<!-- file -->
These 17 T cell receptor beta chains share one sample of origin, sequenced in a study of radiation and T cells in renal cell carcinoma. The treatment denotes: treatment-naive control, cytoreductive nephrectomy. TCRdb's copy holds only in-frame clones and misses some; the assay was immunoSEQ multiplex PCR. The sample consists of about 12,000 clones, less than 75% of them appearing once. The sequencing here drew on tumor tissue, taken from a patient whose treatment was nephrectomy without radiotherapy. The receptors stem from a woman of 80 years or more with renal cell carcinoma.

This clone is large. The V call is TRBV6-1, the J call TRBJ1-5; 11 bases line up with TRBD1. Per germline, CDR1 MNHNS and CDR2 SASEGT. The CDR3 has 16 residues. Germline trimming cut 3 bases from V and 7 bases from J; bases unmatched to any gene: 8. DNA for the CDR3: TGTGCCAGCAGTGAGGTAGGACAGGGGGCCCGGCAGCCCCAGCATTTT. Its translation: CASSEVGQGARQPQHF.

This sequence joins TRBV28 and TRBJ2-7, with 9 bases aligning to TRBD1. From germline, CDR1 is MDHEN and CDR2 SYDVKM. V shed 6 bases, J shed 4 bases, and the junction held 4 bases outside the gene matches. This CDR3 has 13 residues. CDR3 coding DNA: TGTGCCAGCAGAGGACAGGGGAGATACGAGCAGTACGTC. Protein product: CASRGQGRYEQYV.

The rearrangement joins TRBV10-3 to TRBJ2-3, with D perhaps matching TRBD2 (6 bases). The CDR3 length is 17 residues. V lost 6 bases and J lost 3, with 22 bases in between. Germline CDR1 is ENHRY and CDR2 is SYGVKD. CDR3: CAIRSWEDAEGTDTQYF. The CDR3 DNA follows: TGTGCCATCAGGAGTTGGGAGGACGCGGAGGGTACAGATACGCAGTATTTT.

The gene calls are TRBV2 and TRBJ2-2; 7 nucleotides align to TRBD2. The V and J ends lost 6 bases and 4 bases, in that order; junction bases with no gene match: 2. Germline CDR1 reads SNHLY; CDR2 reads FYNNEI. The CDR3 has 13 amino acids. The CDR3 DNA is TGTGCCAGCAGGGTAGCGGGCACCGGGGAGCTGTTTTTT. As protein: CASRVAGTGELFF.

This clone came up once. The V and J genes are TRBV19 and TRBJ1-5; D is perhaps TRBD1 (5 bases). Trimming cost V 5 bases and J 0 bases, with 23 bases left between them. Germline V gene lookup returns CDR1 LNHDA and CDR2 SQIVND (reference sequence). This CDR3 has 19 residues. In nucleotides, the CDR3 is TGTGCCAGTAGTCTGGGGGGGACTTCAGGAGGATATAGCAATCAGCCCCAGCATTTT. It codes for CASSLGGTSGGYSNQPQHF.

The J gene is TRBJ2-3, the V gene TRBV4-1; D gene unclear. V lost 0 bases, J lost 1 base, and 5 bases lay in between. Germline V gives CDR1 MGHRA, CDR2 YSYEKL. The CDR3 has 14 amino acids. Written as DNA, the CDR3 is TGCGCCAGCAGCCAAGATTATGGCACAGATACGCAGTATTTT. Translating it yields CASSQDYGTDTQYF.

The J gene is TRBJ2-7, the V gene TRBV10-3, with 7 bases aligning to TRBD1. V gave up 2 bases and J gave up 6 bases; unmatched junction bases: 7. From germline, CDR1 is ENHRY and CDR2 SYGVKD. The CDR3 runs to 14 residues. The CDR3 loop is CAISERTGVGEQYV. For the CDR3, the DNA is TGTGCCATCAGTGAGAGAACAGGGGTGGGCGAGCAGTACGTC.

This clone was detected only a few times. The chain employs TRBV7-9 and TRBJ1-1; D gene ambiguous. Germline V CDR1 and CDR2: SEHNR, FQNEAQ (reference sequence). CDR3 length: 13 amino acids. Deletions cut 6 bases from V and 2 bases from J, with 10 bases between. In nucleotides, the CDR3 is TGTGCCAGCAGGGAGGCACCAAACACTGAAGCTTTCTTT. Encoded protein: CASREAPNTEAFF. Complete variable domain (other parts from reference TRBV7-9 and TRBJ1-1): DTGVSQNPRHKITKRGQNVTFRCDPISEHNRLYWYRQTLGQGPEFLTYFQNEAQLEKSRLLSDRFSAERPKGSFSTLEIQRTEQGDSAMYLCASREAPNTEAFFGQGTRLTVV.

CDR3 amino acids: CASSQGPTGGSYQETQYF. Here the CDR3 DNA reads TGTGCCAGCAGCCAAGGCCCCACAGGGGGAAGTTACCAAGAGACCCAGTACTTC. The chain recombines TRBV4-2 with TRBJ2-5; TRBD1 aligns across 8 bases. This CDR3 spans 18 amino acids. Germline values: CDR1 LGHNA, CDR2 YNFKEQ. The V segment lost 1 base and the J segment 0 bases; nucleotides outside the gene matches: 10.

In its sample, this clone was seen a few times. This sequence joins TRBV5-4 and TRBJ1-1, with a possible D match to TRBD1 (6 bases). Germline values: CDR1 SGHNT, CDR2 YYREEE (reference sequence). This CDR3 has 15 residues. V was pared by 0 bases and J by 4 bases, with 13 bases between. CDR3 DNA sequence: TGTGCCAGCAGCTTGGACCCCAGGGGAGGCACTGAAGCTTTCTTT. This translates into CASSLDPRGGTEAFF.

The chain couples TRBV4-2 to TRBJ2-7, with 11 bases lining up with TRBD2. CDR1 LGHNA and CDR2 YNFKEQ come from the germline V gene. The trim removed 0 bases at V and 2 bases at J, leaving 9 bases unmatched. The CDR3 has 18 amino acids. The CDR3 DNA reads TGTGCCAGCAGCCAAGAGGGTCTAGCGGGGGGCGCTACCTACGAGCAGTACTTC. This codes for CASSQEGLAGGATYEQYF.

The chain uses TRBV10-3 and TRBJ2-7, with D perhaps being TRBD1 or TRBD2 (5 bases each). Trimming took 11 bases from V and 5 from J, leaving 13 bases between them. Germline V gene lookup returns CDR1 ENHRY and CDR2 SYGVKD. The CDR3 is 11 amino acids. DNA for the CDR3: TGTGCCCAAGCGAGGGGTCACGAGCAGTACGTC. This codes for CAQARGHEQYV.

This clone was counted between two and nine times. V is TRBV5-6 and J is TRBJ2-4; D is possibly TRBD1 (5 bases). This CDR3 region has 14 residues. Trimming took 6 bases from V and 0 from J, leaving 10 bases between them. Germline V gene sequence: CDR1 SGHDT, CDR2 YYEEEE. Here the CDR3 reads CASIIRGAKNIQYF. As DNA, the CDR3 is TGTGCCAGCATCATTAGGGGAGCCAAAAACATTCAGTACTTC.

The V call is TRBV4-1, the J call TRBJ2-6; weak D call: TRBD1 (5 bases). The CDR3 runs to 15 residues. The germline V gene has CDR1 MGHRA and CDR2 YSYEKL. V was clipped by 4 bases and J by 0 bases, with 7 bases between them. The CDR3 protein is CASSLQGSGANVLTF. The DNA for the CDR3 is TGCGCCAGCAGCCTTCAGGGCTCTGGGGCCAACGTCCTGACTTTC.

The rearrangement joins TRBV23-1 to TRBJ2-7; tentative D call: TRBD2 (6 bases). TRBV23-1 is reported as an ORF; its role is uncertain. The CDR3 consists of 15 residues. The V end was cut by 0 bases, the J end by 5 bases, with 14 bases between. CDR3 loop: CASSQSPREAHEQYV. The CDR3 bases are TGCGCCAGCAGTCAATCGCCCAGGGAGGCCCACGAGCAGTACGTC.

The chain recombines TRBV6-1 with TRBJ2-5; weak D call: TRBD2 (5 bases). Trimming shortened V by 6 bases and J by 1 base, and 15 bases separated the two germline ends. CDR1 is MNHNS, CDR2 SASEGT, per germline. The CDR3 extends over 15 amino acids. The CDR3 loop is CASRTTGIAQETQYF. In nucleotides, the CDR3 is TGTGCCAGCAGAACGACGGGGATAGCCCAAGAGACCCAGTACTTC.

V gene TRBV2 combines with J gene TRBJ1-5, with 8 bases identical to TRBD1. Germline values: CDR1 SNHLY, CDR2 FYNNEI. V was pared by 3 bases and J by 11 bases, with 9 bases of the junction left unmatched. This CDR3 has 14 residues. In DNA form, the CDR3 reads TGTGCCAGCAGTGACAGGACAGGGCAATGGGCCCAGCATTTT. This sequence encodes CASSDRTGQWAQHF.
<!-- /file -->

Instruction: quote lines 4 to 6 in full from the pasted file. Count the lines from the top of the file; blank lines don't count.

The rearrangement joins TRBV10-3 to TRBJ2-3, with D perhaps matching TRBD2 (6 bases). The CDR3 length is 17 residues. V lost 6 bases and J lost 3, with 22 bases in between. Germline CDR1 is ENHRY and CDR2 is SYGVKD. CDR3: CAIRSWEDAEGTDTQYF. The CDR3 DNA follows: TGTGCCATCAGGAGTTGGGAGGACGCGGAGGGTACAGATACGCAGTATTTT.

The gene calls are TRBV2 and TRBJ2-2; 7 nucleotides align to TRBD2. The V and J ends lost 6 bases and 4 bases, in that order; junction bases with no gene match: 2. Germline CDR1 reads SNHLY; CDR2 reads FYNNEI. The CDR3 has 13 amino acids. The CDR3 DNA is TGTGCCAGCAGGGTAGCGGGCACCGGGGAGCTGTTTTTT. As protein: CASRVAGTGELFF.

This clone came up once. The V and J genes are TRBV19 and TRBJ1-5; D is perhaps TRBD1 (5 bases). Trimming cost V 5 bases and J 0 bases, with 23 bases left between them. Germline V gene lookup returns CDR1 LNHDA and CDR2 SQIVND (reference sequence). This CDR3 has 19 residues. In nucleotides, the CDR3 is TGTGCCAGTAGTCTGGGGGGGACTTCAGGAGGATATAGCAATCAGCCCCAGCATTTT. It codes for CASSLGGTSGGYSNQPQHF.